Chain Saw Confidential: How We Made the World’s Most Notorious Horror Movie

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What can you say about the Texas Chain Saw Massacre (the 1974 original) that hasn’t already been said?  It’s been studied, broken down, copied, and intellectualized to death, and the general consensus among both horror fans and art fans is that it is one of the most important films in movie history.
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Despite it’s legacy being watered down by a slew of sequels and remakes of dubious quality (let’s be honest- most of them outright sucked), it’s still one of the only horror movies inducted in the Museum of Modern Art in New York and began at least 3 or 4 horror movie trends in the United States (group of teenagers being preyed on by killers, crazy homicidal rednecks, a killer who wears a scary mask, and the final girl trope).  So it’s fans already know a lot of the stories and rumors surrounding it- about the horrible conditions it was filmed under (including incredible heat and dangerous stuntwork that injured several of the actors and crew), the grueling 27 hour dinner scene shoot, the real carcasses and roadkill that made up (and stunk up) the set dressing, and all the financial troubles and Mafia double-dealing it underwent after it was released.  A lot of the actors refused to talk about it for years because of the pain they went through and the lack of financial compensation they received.  Many of them are still angry about it (I incensed Ed Neal (who played the Hitchhiker) at a convention one year asking about it, and he became more and more angry and agitated as he tried to explain it (the “moving decimal point”, as he calls it, wherein the more fingers that are in the pie, the farther the decimal point moves to the left in the amount of money him and the other cast members receive).   To say there were a lot of hard feelings would be an understatement.
There was a story a few years ago in the convention circuit that Tobe Hooper (the director of the movie) was terrified of Gunnar Hansen, who played Leatherface (the main killer) and that anytime both of them were booked to do the same convention, Tobe would cancel.  He also would not do the commentary for the Texas Chain Saw Massacre dvd at the same time as Gunnar without someone else there because he was afraid to be alone with him.  Now, that same Gunnar Hansen has written a book detailing his experiences making The Texas Chain Saw Massacre, and it’s a fascinating read.
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After paraphrasing Herman Melville, he begins at the beginning of his involvement with the movie, and tells how he got the part of Leatherface and the things he did to prepare for it.  He describes most of the key scenes in order and gives little asides and tidbits of information about them.  His writing style is very to-the-point and matter of fact, and he discusses and debunks (and verifies) a lot of rumors and myths that have been told and believed about the movie and the making of it for years.  It’s all told from his point of view, however he did interviews with all of the surviving principle cast and crew (except for Tobe Hooper, which lends more weight to the thought that there is some bad blood between them.  He does not, however, speak ill of Tobe (for the most part) and does quote an interview done with him from 2008 for thoughts from his side of the story) and has quotes from them, as well as several members of the horror community such as Stuart Gordon, John Landis, and Doug Bradley (who all have thoughts on the legacy of the Texas Chain Saw Massacre).  He also talks about how the film was received, the reviews both good and bad (“a vile little piece of sick crap”), and goes into details about the distributing fiasco and Mafia dealings (and manages to not sound too bitter about the whole situation).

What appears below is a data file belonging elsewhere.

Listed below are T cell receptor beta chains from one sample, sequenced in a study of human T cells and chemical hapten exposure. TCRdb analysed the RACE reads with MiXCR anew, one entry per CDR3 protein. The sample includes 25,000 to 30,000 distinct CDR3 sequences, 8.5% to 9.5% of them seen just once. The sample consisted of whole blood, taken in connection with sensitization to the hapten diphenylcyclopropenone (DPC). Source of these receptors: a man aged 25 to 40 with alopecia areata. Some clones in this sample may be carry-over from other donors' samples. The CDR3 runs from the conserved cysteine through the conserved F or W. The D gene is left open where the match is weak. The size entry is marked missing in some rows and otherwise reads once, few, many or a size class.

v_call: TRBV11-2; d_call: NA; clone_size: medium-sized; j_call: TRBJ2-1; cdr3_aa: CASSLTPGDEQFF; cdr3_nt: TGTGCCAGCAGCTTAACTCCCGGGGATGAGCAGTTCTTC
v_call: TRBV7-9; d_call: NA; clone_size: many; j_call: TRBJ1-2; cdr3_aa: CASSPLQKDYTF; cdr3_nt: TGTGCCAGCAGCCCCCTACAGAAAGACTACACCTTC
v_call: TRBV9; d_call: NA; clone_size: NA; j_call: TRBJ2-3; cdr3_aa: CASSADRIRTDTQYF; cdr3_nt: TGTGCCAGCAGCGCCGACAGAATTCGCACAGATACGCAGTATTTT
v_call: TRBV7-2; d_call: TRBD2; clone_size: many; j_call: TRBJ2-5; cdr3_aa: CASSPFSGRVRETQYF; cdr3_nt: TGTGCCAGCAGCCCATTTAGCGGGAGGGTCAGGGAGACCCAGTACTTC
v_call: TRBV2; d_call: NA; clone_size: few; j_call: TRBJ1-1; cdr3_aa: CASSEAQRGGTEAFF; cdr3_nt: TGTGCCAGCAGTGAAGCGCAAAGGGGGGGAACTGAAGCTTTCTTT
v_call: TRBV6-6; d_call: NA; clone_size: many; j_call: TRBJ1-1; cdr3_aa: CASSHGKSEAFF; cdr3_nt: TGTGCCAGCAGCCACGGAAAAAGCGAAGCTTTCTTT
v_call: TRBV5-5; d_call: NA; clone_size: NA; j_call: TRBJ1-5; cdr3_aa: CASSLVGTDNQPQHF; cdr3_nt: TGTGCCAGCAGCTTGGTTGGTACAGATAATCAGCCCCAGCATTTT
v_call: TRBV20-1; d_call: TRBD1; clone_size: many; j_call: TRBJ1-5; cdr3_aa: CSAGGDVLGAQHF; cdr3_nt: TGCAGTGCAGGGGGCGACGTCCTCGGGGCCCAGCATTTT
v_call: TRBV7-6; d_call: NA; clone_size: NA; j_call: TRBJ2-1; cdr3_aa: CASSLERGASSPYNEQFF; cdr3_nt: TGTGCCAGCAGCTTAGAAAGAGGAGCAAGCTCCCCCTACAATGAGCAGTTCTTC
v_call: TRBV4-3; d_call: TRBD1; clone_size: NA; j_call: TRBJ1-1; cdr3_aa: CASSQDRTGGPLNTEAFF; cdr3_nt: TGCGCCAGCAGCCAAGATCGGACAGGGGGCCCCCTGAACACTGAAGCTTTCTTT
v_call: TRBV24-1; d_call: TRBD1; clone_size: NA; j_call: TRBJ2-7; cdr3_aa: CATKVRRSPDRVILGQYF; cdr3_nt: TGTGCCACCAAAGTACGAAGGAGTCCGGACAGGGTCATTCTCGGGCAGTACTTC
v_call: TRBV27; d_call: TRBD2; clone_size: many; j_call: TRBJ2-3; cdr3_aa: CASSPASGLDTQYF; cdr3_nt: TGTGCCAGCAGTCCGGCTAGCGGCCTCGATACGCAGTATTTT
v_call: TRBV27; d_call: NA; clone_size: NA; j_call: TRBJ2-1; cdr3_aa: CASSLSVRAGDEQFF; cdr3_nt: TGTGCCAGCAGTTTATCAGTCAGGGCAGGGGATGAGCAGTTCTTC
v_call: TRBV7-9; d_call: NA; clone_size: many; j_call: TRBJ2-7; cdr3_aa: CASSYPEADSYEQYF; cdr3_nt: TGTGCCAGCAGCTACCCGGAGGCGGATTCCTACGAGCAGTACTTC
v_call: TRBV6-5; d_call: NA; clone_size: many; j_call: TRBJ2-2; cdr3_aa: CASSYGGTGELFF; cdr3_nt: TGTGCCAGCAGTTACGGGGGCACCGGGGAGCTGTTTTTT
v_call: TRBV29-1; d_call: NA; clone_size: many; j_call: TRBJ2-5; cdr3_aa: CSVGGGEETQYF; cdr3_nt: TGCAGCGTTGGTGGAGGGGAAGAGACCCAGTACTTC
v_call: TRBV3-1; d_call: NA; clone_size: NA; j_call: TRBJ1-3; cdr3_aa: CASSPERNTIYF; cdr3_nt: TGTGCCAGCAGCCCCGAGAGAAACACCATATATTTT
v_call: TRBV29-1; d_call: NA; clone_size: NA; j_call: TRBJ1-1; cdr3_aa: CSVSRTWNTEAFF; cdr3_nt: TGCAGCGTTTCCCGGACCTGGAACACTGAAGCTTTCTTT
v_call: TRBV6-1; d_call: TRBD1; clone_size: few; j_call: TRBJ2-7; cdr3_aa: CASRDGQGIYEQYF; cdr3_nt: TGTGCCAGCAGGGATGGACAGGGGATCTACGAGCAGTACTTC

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He dedicates a few chapters at the end to various thoughts on horror, the horror movie, how the Texas Chain Saw Massacre fits into the horror movie history,  and censorship (which will probably be preaching to the converted,  with most of the likely readership of this book).  Most Chain Saw fans probably already know a lot of these stories, but it’s good to have them verified by someone who was there and all in one place, so that when someone tells you they were in prison with the guy that Leatherface was based on you can tell them they’re full of shit and have this book to prove it (since he was barely loosely based on Ed Gein, and most of the story was totally made up).
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This is a great book to read for anyone interested in horror movies, or even just indie/ guerrilla  filmmaking.  At just 234 pages (including 16 pages of photos), it’s a fast read as well.  Definitely recommended.
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